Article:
With so few conservatives in the discipline, it is interesting who gets labeled as a “conservative criminologist” and what gets labeled as “conservative criminology."
If one were to read any number of books or articles concerning things like incarceration or the death penalty they would come away swearing that criminology is full of omnipotent conservatives who brandish remarkable, ET-like, power. These dastardly conservatives apparently convinced most state legislatures and the federal government to increase the use of jail and prison beginning in the 1980’s and are thus guilty of causing the alleged problem of “mass incarceration.”
This is a widespread view in the field and one that is a bit antiseptic and a bit, well, lacking in complexity and fact.
So.......who were these criminologists?
James Q. Wilson is often pegged as a conservative criminologist. The single problem with this is that he was a public policy guy and likely had never taken a criminology class in his life.
Wilson was, nonetheless a highly influential scholar who spent a lot of time writing about and “thinking” about crime. He advocated for selective incapacitation and called into question the policy usefulness of addressing “root causes.”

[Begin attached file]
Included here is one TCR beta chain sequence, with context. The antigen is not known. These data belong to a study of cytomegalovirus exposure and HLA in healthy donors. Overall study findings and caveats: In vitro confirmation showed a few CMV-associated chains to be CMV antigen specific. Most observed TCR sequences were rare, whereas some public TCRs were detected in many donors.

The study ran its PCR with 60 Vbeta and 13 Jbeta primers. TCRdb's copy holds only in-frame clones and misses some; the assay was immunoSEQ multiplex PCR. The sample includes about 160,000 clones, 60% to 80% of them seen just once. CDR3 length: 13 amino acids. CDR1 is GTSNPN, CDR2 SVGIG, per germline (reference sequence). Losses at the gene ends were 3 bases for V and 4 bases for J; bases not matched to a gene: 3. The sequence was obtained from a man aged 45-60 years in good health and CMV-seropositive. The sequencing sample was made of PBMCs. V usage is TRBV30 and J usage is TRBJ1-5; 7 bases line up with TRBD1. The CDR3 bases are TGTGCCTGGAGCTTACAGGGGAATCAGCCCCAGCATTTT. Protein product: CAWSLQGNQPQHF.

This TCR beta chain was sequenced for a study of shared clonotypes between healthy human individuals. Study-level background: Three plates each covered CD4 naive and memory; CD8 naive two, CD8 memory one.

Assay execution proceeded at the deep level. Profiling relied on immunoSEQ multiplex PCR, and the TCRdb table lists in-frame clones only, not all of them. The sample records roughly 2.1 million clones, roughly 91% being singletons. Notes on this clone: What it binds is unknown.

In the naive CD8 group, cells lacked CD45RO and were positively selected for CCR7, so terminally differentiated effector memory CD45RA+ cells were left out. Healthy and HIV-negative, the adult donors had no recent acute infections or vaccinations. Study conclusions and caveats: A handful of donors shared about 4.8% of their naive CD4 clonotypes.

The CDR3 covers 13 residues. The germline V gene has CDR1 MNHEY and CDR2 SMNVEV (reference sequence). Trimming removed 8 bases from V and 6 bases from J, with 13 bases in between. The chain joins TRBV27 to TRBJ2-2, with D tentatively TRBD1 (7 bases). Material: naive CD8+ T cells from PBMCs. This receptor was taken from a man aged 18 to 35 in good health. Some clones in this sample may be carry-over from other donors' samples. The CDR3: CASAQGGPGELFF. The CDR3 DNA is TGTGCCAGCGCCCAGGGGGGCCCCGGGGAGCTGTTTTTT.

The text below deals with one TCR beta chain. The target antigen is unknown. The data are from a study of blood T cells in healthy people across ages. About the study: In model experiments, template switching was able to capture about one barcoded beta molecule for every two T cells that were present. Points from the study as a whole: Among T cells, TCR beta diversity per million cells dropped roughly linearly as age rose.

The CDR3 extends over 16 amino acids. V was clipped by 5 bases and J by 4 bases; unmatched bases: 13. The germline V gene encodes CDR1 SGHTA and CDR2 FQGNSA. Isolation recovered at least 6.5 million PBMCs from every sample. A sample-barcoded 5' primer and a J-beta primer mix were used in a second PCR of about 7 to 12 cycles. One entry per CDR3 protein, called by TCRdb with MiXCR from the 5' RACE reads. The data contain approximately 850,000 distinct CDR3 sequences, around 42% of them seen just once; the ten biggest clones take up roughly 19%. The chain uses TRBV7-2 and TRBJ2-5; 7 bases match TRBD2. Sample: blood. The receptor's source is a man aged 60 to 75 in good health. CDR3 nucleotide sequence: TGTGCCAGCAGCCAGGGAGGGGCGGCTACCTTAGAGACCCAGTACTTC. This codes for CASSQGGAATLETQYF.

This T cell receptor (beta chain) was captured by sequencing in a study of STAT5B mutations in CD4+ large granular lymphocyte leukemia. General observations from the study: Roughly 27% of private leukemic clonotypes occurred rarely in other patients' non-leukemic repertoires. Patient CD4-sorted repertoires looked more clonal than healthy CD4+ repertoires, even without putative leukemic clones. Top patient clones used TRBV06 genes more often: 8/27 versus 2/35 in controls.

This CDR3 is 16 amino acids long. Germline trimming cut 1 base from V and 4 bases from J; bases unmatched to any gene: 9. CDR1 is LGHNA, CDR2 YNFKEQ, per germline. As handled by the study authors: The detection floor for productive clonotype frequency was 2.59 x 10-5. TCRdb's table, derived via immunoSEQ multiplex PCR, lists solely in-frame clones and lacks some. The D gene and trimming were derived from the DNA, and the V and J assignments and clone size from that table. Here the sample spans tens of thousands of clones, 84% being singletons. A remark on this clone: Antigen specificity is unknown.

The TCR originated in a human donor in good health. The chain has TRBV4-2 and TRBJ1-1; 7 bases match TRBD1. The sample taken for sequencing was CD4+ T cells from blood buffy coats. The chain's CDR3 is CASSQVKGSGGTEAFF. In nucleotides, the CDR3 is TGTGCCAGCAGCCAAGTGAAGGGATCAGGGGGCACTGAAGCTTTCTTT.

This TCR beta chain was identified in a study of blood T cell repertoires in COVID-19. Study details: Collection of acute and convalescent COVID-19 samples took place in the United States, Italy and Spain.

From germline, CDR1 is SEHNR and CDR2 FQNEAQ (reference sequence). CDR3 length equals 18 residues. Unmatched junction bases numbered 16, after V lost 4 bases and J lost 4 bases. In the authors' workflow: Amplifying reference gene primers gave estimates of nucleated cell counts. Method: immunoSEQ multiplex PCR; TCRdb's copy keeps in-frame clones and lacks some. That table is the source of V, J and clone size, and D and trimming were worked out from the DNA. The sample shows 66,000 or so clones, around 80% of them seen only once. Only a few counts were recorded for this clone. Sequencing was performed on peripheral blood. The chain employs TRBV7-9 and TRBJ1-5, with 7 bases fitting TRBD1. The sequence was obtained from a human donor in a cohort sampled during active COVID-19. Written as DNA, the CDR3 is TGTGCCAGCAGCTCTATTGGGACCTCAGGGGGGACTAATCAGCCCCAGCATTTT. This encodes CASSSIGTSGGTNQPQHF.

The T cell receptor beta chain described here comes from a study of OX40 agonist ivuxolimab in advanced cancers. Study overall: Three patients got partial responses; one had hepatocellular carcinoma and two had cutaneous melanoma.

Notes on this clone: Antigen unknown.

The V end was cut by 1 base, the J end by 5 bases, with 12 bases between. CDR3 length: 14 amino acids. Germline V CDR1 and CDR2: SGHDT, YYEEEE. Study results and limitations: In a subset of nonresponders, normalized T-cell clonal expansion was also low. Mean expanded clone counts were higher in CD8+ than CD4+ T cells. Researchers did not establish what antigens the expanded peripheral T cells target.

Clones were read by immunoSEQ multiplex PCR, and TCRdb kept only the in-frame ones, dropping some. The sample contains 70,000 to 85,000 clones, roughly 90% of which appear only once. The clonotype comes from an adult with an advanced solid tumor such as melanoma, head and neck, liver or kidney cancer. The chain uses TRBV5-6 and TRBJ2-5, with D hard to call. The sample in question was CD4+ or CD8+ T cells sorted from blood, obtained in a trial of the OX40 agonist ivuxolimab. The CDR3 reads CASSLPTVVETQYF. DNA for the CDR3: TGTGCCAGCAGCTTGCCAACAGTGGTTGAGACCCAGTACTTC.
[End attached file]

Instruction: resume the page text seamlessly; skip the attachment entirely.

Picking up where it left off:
Bam! Wilson was summarily demonized by the discipline and was treated so badly, so unprofessionally, that he refused to attend any of our meetings.
Even today, we see the same treatment of Wilson and other mean, evil, sundry conservative criminologists. No, wait. There are NO other conservative criminologists......at least none that dare utter their orientation in public.
Wilson has since passed but along the way amassed a wealth of awards and accolades for his work. Criminology, however, remains antagonistic towards him and towards those phantom conservatives.
Here is a recent post by professor Potter about Wilson and conservatives in general. Give it a read because it does a good job in expressing the hostility many criminologists have about anything on the right......or on the right of where they are. Conservative theory (didn’t know such a thing existed) is “depressing” Potter argues. These and other insights can be read here:
John Paul Wright and Matt DeLisi
Professors of Crime and Criminology